ARC provided by the publisher—Orbit— in exchange for an honest review.
ARC provided by the publisher—Orbit— in exchange for an honest review.
I don’t think it’s too soon for me to say that The Gutter Prayer will be the best fantasy debut of 2019.
I have been anticipating this book ever since I first laid my eyes upon the gorgeous cover art by Richard Anderson. You see, I have this perception that any fantasy book with Richard Anderson’s art gracing its cover will most likely reflect that beauty with amazing content inside; once again I was proven right. In my opinion, Orbit is one of the best modern fantasy publishers these days. This is even more evident if we’re speaking about debuts released over the past two years, such as Kings of the Wyld by Nicholas Eames and Age of Assassins by R.J. Barker. The Gutter Prayer by Gareth Ryder-Hanrahan has strengthened that notion.
I haven’t read a dark fantasy novel as original and riveting as The Gutter Prayer since Michael Fletcher’s Manifest Delusions. I’m serious, this is a must read for every dark fantasy enthusiast. The only other form of escapism I can think of that’s similar to this triumphant book is the critically acclaimed video game, Bloodborne. The main plot of the book revolves around a group of three young thieves as they are involuntarily caught in an ancient magical war between gods, monsters, ghouls, worm-men, Tallowmen, and sorcerers. As you can probably guess from terms like worm-man and Tallowman, this book was freaking bizarre, twisted, and insane in fantastic ways. Hanrahan’s imagination is a sacred blessing for the fantasy genre and I demand more fantasy books as original as this one. The prologue was immediately intriguing, and from there the book relentlessly elevates itself to a phenomenal level of quality by making sure every element for a great fantasy was offered within each new chapter.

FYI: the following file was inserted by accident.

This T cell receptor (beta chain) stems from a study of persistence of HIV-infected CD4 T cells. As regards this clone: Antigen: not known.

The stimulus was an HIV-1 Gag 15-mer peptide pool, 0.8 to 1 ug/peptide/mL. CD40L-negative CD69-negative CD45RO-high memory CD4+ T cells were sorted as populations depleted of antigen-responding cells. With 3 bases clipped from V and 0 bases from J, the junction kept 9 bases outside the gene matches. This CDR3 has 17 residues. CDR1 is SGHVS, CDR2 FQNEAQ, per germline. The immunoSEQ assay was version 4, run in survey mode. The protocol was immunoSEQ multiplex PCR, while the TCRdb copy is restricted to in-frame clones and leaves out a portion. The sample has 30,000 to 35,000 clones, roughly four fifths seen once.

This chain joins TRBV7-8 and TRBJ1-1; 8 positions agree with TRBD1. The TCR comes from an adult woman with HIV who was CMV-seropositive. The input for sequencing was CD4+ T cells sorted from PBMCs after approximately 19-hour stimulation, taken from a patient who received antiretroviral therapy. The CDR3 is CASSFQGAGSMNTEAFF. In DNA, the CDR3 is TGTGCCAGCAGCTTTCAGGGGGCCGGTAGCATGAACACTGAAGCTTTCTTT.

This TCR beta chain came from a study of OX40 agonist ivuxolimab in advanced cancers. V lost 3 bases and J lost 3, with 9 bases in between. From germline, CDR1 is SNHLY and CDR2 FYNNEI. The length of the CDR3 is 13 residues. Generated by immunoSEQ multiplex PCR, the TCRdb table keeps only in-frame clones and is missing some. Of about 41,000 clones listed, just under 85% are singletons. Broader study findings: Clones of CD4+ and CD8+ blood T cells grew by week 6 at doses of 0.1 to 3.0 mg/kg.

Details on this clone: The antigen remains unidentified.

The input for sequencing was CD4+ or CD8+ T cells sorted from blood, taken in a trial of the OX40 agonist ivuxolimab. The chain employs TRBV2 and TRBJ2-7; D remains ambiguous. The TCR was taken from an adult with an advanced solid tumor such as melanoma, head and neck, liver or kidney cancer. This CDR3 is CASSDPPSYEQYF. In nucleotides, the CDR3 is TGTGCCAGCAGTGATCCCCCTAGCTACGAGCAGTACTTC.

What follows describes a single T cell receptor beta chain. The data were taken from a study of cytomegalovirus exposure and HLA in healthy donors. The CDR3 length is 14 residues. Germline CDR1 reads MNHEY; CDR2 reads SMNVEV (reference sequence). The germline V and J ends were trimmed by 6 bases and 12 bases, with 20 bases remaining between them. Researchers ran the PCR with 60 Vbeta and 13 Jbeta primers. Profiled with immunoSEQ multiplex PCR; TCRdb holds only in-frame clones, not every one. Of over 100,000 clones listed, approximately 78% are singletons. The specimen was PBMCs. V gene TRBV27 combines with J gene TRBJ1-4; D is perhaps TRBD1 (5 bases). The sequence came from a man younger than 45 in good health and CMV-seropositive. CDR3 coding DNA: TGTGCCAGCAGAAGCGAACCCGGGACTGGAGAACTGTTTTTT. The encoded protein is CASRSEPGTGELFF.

“Change is simultaneously a fast and a slow process. The great forces of history are slow-moving and unnoticed by those surrounded by them, visible only in hindsight where they appear inevitable.”
Unpredictable and incredibly well-told story aside, the characters were fascinatingly original. The main characters, Carillon, Rat the Ghoul, and Spar the Stone Man, have a dynamic and interesting friendship going on between them. Like many great SFF authors, Hanrahan imbued life into the naming of the characters. It did take me more or less 100 pages to fully warm up to the characters, as there was a bit of a learning curve in the beginning; readers were immediately put into a chaotic situation and had to make sense of things along the way. If you find yourself a bit confused, I strongly suggest being patient. This book is superbly rewarding and totally worth finishing. Once I made it through the first 100 pages, I realized that I had become invested in both the main and side characters, and was genuinely curious about their fates; the three young thieves in particular really stole my heart.
As much as I loved the characters, IF I had to choose one favorite aspect from this book I would personally choose the world-building, which is something rare for me because I usually prioritize characterizations over everything else, but this novel is a special case. I loved how efficiently, intricately, and effectively the world-building was presented. However, it was the sheer originality regarding the creation of the world in this book that completely awed me. Gods, catastrophic alchemical weaponry, divine and terrifying monstrosities, saints, humans, ghouls, and eldritch horrors filled these pages exceptionally. Plus, the rich history and lore of the city of Guerdon made the world feel fully realized and vividly constructed. The City of Guerdon was not just a simple setting, but was almost as an additional and crucial character around which every great factor of the book revolved. There’s still so much I want to talk about regarding the world-building but I really have to stop. Trust me, it will be exponentially better for you to read Hanrahan’s terrific vision without knowing anything about it, as I did.